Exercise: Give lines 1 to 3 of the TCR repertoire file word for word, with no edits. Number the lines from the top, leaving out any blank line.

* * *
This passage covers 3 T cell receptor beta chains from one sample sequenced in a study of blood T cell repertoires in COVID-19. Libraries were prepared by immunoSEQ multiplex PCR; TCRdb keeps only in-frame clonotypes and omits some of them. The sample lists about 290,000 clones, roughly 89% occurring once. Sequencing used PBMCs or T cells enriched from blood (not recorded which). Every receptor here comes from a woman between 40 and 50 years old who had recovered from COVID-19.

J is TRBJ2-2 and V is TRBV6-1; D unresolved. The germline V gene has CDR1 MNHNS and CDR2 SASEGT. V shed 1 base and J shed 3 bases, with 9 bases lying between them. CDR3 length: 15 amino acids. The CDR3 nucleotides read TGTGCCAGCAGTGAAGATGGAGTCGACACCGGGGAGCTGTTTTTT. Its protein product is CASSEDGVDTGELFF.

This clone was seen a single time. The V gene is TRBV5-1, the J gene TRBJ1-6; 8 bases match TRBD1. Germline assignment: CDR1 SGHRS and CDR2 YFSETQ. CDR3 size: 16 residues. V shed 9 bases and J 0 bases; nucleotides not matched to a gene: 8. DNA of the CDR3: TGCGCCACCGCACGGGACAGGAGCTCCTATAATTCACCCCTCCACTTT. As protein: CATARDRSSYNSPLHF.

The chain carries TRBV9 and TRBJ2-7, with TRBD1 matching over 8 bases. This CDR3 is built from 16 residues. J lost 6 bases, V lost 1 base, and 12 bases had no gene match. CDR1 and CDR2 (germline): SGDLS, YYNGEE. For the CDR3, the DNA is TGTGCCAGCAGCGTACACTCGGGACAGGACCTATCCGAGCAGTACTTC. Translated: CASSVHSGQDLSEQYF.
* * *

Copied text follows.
This passage covers 3 T cell receptor beta chains from one sample sequenced in a study of blood T cell repertoires in COVID-19. Libraries were prepared by immunoSEQ multiplex PCR; TCRdb keeps only in-frame clonotypes and omits some of them. The sample lists about 290,000 clones, roughly 89% occurring once. Sequencing used PBMCs or T cells enriched from blood (not recorded which). Every receptor here comes from a woman between 40 and 50 years old who had recovered from COVID-19.

J is TRBJ2-2 and V is TRBV6-1; D unresolved. The germline V gene has CDR1 MNHNS and CDR2 SASEGT. V shed 1 base and J shed 3 bases, with 9 bases lying between them. CDR3 length: 15 amino acids. The CDR3 nucleotides read TGTGCCAGCAGTGAAGATGGAGTCGACACCGGGGAGCTGTTTTTT. Its protein product is CASSEDGVDTGELFF.

This clone was seen a single time. The V gene is TRBV5-1, the J gene TRBJ1-6; 8 bases match TRBD1. Germline assignment: CDR1 SGHRS and CDR2 YFSETQ. CDR3 size: 16 residues. V shed 9 bases and J 0 bases; nucleotides not matched to a gene: 8. DNA of the CDR3: TGCGCCACCGCACGGGACAGGAGCTCCTATAATTCACCCCTCCACTTT. As protein: CATARDRSSYNSPLHF.